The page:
- Staudacher, H. M., et al. Comparison of symptom response following advice for a diet low in fermentable carbohydrates (FODMAPs) versus standard dietary advice in patients with irritable bowel syndrome.” J Human Nutr Diet 2011;24:487-495. http://onlinelibrary.wiley.com/doi/10.1111/j.1365-277X.2011.01162.x/abstract;jsessionid=47F2A977D5615539C1667FEAFA69B217.f03t02?deniedAccessCustomisedMessage=&userIsAuthenticated=false
- Chumpitazi ,BP., et al. Randomised clinical trial: gut microbiome biomarkers are associated with clinical response to a low FODMAPdiet in children with the irritable bowel syndrome. Aliment Pharmacol Ther. 2015 Aug;42(4):418-27
- Mansueto, P., et al. Role of FODMAPs in Patients With Irritable Bowel Syndrome: A Review. Nutr Clin Pract. 2015 Feb 18
- Charlebois A, Rosenfeld G, Bressler B. The Impact of Dietary Interventions on the Symptoms of Inflammatory Bowel Disease: A Systematic Review. Crit Rev Food Sci Nutr. 2015 Jan 8:0.
- Shanti L. Eswaran, William D. Chey, Kenya Jackson, Sivaram G. Pillai, Samuel W. Chey, Theresa Han-Markey. 821 A Low FODMAP Diet Improves Quality of Life, Reduces Activity Impairment, and Improves Sleep Quality in Patients With Irritable Bowel Syndrome and Diarrhea: Results From a U.S. Randomized, Controlled Trial.Gastroenterology, 2016; 150 (4): S172
The low FODMAP diet has been scientifically proven to be effective in:
- People with irritable bowel syndrome
- Patients with inflammatory bowel disease who have ongoing GI symptoms despite IBD being in remission (quiescent disease)
- GI symptomatic patients with IBD (where disease is in remission)
- Patients with coeliac disease who have ongoing GI symptoms despite following a strict gluten free diet
- Ileostomates with high output
- People with non-coeliac gluten intolerance.
How do FODMAP Friendly certified foods fit in the patient’s low FODMAP dietary management?
FODMAP Friendly certified food products are suitable for people on both stages of the low FODMAP diet, as explained below.
All foods with the FODMAP Friendly logo are suitable to consume during the first phase of the low FODMAP diet. The first phase of the low FODMAP diet involves the strict restriction of all foods high in FODMAPs. As FODMAP Friendly certified foods are low in all FODMAPs, they are suitable to consume in this strict first phase.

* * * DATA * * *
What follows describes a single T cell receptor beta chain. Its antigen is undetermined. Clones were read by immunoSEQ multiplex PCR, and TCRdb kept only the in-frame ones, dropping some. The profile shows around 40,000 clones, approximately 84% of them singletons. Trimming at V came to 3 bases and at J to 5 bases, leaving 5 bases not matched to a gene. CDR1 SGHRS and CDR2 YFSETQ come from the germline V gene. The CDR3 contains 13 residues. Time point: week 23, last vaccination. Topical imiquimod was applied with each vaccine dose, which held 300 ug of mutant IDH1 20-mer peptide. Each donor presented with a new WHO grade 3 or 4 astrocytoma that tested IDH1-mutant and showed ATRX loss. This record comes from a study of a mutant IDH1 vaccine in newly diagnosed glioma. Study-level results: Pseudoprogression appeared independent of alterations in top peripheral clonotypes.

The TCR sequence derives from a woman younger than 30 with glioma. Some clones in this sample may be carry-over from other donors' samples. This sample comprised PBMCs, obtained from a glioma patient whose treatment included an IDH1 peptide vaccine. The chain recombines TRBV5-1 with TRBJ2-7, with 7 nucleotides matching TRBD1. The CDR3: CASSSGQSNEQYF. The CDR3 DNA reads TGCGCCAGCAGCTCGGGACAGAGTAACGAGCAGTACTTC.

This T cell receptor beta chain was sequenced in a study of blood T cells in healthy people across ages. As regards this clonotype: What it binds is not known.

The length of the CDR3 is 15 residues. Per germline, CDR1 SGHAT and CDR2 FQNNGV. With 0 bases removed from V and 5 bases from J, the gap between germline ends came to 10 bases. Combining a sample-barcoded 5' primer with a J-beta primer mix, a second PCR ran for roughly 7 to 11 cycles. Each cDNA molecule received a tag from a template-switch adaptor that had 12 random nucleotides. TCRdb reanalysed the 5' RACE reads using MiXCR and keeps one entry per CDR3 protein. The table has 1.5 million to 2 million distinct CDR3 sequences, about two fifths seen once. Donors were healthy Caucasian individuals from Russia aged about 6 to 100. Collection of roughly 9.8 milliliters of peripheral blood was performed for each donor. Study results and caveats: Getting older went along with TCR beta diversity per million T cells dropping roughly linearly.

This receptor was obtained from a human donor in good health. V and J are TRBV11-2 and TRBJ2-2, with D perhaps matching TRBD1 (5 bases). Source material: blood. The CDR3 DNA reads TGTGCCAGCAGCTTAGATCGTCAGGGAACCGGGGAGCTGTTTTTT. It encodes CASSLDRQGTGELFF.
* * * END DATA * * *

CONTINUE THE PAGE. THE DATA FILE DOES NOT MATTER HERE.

The strict phase (phase one) should only be implemented for 6-8 weeks in order to establish the role of FODMAPs in triggering symptoms. We do not advocate people to remain on the strict phase of the low FODMAP diet forever. It is anticipated that the patient’s symptoms will improve in this time.
After the 6-8 week initial phase of the low FODMAP diet, health professionals are encouraged to work with their patient to liberalise their diet and establish their own threshold levels by determining the type and amount of FODMAPs that trigger symptoms. Once the patient understands their own FODMAP triggers, they can then follow their liberalised diet for the longer term. The liberalised diet is individualised – each person can have a different FODMAP tolerance. Liberalising the diet can assist in optimising nutritional adequacy as it will prevent unnecessary over-restriction of the diet. FODMAPs are good for bowel health (production of short chain fatty acids) so restricting FODMAPs beyond that which is needed for symptom control is not recommended. Foods with the low FODMAP logo can be consumed during the second phase of the low FODMAP diet, in conjunction with any foods that contain FODMAPs that have been established to be tolerated by the patient after liberalising their diet. Patients can “FODMAP – up” their diet as tolerated. Recipes on this website using foods containing the FODMAP Friendly logo give examples of how this can be achieved.
Where can I learn more?
Dr Sue Shepherd’s book:
- Food Intolerance Management Plan (Aust and NZ) – available from http://shepherdworks.com.au/shop
- The Complete Low FODMAP Diet (US edition of above book) – available from amazon.com